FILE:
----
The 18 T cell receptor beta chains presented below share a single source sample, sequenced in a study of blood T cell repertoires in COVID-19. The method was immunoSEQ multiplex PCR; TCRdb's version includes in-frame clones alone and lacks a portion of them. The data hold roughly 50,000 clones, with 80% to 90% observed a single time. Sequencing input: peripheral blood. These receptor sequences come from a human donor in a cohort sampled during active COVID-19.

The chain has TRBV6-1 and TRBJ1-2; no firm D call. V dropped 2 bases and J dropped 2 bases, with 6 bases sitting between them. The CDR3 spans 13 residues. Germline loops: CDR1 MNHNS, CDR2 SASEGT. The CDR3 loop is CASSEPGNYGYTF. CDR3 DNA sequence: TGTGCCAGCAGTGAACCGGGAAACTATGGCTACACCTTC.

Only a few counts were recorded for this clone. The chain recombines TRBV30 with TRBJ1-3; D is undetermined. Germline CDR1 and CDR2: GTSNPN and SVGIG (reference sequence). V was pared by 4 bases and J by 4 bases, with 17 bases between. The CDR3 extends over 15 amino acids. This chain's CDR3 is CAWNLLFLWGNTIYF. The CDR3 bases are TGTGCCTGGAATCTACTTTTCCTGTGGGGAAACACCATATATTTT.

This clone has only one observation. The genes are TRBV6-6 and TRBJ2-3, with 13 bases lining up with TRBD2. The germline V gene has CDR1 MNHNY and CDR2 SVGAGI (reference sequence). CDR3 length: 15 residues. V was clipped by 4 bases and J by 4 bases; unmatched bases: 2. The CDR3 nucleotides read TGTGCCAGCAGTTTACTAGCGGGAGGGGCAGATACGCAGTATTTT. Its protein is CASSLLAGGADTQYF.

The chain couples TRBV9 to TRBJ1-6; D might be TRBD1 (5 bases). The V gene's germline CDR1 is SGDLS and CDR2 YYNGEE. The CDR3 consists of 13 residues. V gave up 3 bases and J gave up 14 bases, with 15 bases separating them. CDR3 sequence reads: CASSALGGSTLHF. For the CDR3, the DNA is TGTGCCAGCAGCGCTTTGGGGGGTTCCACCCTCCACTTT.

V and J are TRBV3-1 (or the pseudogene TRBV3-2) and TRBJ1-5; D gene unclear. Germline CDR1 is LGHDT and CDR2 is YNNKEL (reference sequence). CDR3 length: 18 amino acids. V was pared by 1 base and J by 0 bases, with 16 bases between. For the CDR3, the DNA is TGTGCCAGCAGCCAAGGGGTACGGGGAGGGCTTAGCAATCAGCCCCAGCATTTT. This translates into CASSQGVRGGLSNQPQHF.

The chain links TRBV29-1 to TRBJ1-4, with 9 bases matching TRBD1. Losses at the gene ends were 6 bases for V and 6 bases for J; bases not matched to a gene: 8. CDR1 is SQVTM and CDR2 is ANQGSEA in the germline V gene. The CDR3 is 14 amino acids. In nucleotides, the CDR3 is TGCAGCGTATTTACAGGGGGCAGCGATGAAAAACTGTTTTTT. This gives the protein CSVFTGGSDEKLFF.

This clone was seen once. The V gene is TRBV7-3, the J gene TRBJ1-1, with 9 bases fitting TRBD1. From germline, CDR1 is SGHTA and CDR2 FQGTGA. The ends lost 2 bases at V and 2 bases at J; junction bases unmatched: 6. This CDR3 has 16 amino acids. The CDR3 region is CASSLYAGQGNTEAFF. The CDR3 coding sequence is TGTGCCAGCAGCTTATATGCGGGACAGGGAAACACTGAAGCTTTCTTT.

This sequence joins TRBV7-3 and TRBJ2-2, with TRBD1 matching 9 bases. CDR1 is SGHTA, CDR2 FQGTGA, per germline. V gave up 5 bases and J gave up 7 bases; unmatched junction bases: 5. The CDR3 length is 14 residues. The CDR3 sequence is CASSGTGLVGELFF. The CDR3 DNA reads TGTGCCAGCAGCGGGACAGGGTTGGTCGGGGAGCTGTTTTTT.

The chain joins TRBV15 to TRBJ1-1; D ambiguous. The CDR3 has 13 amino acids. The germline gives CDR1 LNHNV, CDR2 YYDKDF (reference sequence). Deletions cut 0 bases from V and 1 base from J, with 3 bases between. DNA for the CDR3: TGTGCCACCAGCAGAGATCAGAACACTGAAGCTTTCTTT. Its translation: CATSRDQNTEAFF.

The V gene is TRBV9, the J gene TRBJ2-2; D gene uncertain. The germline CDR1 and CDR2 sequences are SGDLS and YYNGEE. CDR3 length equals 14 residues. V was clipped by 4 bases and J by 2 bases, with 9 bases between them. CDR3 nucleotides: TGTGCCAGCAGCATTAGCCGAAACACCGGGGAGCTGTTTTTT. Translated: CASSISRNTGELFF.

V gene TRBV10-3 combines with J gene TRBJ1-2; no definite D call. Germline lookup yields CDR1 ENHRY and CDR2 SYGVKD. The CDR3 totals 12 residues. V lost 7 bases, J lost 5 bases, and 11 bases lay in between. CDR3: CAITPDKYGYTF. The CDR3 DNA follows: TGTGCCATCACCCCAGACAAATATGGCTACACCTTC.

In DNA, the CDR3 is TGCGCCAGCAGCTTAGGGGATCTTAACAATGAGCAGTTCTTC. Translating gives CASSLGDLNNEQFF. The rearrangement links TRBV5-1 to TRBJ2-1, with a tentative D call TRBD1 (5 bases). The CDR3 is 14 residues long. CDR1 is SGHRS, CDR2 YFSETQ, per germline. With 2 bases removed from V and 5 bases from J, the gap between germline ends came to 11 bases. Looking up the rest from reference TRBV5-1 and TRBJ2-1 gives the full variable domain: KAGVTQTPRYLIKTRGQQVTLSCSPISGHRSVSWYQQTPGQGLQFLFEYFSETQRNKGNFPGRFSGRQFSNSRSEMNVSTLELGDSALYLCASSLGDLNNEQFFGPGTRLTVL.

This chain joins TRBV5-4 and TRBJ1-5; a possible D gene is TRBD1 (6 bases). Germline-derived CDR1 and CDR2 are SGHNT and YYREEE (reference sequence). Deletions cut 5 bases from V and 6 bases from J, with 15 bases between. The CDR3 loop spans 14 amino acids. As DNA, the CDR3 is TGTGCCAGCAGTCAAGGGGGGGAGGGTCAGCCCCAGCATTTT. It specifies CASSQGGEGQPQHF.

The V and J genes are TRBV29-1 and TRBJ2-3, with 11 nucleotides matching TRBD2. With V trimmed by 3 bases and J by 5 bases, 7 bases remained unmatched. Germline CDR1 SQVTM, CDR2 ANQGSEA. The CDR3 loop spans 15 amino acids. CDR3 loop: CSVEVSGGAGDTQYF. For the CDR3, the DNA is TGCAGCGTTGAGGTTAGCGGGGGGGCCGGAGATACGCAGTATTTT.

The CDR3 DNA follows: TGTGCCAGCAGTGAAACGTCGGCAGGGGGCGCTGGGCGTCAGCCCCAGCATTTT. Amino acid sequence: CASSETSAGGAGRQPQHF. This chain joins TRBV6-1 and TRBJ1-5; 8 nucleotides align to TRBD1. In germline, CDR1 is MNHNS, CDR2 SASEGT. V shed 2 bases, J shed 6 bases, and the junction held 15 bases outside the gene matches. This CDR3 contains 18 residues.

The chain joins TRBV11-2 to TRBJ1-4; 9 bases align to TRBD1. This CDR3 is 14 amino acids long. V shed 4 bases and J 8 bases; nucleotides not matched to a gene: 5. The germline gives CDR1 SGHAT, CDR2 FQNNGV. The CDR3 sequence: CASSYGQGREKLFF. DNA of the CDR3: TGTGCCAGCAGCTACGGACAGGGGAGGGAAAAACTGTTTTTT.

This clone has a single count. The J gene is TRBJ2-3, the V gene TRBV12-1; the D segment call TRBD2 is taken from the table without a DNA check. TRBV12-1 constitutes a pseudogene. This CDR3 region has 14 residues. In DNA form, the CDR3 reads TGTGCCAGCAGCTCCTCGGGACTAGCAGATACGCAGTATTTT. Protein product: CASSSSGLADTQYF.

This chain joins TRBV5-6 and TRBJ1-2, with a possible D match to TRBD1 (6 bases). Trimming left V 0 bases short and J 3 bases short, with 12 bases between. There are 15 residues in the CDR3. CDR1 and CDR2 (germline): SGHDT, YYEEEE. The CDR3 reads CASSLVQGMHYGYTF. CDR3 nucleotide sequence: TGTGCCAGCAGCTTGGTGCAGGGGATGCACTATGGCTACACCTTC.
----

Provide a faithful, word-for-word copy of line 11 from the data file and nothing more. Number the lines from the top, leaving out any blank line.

The V gene is TRBV9, the J gene TRBJ2-2; D gene uncertain. The germline CDR1 and CDR2 sequences are SGDLS and YYNGEE. CDR3 length equals 14 residues. V was clipped by 4 bases and J by 2 bases, with 9 bases between them. CDR3 nucleotides: TGTGCCAGCAGCATTAGCCGAAACACCGGGGAGCTGTTTTTT. Translated: CASSISRNTGELFF.